Gender makes a difference in preventive treatment after heart attack

New research from our 45 and Up Study has revealed a gender gap in the use of medication after a heart attack or stroke, with women much less likely to be taking the preventive medication that could benefit their health. What’s going on?

Research snapshot

  • Women were 19% more likely than men to be using neither blood-pressure- or lipid-lowering medications three months after a heart attack or stroke
  • 12 months after hospital discharge, women were still lagging behind men, with a 14% greater likelihood of taking no CVD preventive medication at all
  • Researchers suggest appropriate preventive treatment of all people with CVD, including women, should be a priority for reducing CVD in Australia
New research shows Australian women may be missing out on essential medication after a heart or stroke.

Cardiovascular disease (CVD) is responsible for one in four deaths in Australia, and it’s estimated that someone is hospitalised for CVD every minute. But there is some good news – if you survive a heart attack or stroke, blood-pressure- and cholesterol-lowering medication can halve the risk of future CVD events occurring.

However, the latest research to come out of the 45 and Up Study has revealed major shortfalls in basic preventive medication use after hospitalisation. Researchers from the Australian National University used 45 and Up Study data to analyse over 8,000 Australian men and women who had been admitted to hospital for a heart attack or stroke. The average age of participants was 76 years, with men slightly more likely to be hospitalised for a heart attack than a stroke – and the reverse being true for women.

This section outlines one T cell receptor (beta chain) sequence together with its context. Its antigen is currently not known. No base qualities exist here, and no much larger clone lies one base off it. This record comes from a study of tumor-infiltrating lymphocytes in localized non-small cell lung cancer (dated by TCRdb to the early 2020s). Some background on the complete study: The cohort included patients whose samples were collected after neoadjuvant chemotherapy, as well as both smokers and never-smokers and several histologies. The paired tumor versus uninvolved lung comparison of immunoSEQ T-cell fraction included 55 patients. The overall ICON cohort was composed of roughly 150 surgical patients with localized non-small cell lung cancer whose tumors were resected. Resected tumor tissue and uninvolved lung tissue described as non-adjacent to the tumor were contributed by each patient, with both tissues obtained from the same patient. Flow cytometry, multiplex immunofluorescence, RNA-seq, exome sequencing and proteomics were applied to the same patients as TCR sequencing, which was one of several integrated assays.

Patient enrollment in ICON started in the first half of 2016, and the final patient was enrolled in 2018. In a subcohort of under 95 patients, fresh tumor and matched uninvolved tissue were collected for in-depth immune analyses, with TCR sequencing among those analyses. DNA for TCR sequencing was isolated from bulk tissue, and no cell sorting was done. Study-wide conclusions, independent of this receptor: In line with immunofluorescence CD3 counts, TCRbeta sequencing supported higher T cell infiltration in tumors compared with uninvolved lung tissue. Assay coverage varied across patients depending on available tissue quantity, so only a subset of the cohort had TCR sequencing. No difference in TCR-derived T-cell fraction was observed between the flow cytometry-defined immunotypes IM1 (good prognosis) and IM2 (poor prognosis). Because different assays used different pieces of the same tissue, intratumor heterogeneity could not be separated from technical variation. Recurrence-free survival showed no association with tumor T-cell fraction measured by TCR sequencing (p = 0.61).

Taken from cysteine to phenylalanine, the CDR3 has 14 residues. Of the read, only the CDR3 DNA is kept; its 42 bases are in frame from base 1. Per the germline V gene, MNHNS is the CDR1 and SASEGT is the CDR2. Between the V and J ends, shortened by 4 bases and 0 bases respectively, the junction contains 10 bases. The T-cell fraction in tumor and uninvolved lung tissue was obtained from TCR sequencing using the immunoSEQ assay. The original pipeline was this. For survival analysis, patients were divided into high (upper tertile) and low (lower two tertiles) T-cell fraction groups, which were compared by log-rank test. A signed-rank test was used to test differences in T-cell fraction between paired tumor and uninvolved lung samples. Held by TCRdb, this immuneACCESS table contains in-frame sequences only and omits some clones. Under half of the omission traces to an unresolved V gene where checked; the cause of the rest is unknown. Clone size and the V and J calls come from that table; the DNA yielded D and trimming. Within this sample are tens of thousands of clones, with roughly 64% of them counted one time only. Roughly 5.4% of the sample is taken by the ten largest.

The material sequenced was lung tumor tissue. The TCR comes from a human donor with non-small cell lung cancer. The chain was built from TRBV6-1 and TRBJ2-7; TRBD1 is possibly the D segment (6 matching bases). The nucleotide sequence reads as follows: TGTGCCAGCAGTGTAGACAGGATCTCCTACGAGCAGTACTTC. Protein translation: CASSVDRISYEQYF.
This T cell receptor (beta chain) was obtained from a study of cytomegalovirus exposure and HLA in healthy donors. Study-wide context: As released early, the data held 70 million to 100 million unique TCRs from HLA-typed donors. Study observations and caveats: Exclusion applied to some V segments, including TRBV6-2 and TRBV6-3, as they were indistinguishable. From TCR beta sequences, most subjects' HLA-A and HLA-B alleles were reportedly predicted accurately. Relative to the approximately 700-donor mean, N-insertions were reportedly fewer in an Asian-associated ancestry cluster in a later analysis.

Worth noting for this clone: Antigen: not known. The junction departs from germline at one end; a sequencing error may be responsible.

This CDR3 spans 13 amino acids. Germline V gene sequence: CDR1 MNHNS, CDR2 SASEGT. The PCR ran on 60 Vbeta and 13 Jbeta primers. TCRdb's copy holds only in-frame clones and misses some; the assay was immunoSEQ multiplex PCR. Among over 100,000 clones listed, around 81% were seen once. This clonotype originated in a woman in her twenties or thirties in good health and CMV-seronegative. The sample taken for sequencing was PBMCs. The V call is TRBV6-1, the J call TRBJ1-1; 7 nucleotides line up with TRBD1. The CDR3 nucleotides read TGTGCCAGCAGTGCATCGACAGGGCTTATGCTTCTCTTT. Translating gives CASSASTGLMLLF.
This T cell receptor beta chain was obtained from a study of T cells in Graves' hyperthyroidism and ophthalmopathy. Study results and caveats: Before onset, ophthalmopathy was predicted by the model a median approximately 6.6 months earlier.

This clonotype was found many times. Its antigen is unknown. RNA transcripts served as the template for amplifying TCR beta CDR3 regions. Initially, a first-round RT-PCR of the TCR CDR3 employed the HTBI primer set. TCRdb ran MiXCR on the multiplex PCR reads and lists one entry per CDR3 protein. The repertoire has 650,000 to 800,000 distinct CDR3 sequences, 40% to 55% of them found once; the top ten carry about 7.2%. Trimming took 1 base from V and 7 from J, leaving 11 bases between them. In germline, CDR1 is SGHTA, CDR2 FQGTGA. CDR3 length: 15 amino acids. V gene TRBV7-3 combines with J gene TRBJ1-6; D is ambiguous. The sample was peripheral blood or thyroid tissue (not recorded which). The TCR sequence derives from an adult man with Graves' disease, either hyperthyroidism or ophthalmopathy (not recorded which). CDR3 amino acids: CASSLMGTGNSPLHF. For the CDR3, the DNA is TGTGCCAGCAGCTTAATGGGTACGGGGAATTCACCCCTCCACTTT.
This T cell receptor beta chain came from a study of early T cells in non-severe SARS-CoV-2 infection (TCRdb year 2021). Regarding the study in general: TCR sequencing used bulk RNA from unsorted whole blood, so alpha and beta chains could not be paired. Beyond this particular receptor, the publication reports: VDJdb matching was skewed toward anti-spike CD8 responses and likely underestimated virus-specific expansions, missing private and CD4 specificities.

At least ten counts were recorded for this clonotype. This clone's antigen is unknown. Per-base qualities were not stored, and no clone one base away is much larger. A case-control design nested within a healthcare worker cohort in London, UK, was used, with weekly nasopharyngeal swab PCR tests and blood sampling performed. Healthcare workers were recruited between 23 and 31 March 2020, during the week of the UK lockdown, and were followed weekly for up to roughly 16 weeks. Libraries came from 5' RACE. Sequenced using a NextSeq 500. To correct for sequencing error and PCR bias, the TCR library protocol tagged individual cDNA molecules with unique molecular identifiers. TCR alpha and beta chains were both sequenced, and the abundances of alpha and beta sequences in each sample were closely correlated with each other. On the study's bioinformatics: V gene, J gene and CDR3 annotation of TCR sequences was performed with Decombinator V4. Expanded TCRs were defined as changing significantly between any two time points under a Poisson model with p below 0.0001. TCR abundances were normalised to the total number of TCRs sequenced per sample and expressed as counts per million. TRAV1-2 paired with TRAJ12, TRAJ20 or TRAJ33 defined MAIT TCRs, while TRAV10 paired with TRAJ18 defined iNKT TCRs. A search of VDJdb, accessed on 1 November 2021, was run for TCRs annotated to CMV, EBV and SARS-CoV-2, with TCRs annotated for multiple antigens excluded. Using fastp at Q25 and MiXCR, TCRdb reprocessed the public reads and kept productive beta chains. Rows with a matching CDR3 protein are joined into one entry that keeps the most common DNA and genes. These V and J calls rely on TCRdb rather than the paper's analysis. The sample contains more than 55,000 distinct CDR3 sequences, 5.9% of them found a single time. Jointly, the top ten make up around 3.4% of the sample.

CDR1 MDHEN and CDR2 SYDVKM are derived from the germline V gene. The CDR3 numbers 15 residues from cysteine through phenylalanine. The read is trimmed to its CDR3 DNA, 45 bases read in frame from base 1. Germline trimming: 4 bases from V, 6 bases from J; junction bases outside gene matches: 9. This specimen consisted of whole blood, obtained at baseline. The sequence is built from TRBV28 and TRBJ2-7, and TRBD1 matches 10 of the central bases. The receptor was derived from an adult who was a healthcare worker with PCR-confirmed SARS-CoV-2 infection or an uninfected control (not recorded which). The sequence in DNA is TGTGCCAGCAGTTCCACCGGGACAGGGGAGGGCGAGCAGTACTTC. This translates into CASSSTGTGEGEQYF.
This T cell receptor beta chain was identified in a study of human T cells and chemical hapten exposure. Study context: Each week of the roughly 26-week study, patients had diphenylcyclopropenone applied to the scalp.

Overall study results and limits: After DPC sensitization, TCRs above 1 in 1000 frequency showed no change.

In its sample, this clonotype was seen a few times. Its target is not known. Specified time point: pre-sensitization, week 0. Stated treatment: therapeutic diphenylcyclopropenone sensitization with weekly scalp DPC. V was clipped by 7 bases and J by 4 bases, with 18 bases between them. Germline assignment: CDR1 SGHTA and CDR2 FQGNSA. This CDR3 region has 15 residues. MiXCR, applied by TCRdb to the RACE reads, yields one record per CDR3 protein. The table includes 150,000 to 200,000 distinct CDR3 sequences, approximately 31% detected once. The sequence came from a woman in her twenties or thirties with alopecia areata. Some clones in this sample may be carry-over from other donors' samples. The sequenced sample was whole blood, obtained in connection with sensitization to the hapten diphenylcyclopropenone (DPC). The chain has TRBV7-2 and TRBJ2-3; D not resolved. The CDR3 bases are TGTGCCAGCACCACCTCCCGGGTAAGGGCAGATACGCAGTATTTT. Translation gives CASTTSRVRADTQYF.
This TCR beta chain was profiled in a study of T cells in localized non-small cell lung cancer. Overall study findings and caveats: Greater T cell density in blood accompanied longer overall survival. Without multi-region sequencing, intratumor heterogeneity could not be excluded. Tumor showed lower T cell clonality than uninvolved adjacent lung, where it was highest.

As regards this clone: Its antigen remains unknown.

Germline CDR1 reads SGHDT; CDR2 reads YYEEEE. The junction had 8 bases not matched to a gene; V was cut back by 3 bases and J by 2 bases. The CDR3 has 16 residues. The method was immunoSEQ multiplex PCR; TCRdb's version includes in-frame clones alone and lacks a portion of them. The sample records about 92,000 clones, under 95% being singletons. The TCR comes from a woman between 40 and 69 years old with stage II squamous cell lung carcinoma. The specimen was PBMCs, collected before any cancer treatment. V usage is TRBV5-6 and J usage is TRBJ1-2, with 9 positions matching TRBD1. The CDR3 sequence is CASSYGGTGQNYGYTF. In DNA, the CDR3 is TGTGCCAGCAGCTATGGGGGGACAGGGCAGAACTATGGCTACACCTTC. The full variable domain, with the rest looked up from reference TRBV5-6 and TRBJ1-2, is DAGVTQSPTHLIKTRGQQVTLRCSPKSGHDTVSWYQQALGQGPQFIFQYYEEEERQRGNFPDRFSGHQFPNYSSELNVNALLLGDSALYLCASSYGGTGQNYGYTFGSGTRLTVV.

Three months after hospital discharge, women were 9% less likely than men to be using the advised blood-pressure- and lipid-lowering medications. Furthermore, women were 19% more likely not be taking any CVD preventive medication at all. Even 12 months on, women were still lagging behind in their medication use, with women 8% less likely to be using both medications, and 14% more likely to be using neither.

Exactly why is unclear, but researchers say it could be partly due to a combination of differences in prescribing practices for men and women – including a perception by physicians and patients that women are at lower risk of severe outcomes from CVD than men.

The study joins a growing body of Australian research that is using data from the Sax Institute’s 45 and Up Study to understand the differences in the way men and women are treated for heart disease and cancer.

Read the full study here.

The 45 and Up Study is the largest ongoing study of healthy ageing in the Southern Hemisphere. It’s made possible thanks to 250,000 dedicated participants across NSW, who are kindly sharing their health information with us to help create a healthier Australia.

Find out how the Study is powering other research into mental health and cancer.

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